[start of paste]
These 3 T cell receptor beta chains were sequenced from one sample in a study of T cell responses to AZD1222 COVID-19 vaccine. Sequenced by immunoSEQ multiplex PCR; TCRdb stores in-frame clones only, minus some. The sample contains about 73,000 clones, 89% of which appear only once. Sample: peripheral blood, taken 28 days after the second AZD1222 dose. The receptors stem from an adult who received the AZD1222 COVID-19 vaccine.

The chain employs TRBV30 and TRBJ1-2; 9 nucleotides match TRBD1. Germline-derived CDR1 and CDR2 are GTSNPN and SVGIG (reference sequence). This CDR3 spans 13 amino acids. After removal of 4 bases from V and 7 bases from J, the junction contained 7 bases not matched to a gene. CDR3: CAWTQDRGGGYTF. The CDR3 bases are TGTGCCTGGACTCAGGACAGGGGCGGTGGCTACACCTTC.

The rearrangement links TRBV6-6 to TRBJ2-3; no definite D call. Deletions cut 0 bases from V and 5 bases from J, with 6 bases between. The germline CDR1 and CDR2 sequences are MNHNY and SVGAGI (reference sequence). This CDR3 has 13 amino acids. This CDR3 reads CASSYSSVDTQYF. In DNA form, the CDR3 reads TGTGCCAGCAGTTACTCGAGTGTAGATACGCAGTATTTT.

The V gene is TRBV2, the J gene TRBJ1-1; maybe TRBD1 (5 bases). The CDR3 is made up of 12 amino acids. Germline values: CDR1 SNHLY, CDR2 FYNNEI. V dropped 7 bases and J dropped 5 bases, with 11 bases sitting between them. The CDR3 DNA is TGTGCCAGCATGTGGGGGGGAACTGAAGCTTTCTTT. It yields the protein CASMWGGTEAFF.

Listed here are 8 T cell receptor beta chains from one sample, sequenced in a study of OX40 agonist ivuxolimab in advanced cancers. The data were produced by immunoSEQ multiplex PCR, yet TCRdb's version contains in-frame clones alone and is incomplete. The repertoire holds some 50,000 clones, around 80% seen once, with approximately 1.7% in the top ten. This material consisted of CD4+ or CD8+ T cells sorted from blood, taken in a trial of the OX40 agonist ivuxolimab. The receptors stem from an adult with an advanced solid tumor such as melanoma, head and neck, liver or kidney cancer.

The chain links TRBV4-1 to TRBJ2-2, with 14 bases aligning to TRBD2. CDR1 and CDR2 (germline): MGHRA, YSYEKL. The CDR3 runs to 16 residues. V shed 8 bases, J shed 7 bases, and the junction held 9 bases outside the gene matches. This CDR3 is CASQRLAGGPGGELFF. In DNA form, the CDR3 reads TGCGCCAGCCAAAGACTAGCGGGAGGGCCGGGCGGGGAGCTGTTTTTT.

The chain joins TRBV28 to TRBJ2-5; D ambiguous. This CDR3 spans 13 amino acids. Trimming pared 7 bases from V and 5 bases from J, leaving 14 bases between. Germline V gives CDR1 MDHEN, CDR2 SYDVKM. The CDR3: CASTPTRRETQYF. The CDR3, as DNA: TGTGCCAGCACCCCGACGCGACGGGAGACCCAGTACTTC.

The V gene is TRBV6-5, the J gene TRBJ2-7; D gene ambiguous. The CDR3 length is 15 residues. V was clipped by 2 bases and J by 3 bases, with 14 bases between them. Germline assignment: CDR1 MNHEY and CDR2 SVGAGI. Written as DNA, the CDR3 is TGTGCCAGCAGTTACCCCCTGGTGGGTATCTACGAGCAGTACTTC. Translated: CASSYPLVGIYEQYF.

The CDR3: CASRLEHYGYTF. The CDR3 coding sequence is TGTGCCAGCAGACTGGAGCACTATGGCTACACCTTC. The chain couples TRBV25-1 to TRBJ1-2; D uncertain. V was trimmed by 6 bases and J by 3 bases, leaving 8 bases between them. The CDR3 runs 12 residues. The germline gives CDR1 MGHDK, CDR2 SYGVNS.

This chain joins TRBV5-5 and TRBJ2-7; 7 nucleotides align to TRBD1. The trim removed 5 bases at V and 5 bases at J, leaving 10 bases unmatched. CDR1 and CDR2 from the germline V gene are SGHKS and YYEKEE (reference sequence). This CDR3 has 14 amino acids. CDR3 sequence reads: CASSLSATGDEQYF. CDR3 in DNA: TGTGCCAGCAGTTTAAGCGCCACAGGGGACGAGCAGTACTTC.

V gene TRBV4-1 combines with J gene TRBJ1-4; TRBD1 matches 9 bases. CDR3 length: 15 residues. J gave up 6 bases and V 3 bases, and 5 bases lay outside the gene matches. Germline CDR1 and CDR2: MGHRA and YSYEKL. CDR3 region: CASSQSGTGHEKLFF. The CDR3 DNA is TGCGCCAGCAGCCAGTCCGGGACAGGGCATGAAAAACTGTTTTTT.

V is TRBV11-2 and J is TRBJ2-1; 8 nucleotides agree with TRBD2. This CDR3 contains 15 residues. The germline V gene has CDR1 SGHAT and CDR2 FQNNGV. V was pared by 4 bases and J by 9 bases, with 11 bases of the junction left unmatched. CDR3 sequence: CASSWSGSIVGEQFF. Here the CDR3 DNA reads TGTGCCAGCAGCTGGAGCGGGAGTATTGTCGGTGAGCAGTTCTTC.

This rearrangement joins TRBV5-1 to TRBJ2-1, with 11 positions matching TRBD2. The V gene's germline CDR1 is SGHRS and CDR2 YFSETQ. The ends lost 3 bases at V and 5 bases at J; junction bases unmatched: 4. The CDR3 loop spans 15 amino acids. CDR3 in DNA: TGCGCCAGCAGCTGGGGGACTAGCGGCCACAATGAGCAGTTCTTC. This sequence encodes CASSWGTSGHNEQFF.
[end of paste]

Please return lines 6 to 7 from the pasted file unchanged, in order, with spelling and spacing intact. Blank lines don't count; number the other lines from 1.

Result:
The chain links TRBV4-1 to TRBJ2-2, with 14 bases aligning to TRBD2. CDR1 and CDR2 (germline): MGHRA, YSYEKL. The CDR3 runs to 16 residues. V shed 8 bases, J shed 7 bases, and the junction held 9 bases outside the gene matches. This CDR3 is CASQRLAGGPGGELFF. In DNA form, the CDR3 reads TGCGCCAGCCAAAGACTAGCGGGAGGGCCGGGCGGGGAGCTGTTTTTT.

The chain joins TRBV28 to TRBJ2-5; D ambiguous. This CDR3 spans 13 amino acids. Trimming pared 7 bases from V and 5 bases from J, leaving 14 bases between. Germline V gives CDR1 MDHEN, CDR2 SYDVKM. The CDR3: CASTPTRRETQYF. The CDR3, as DNA: TGTGCCAGCACCCCGACGCGACGGGAGACCCAGTACTTC.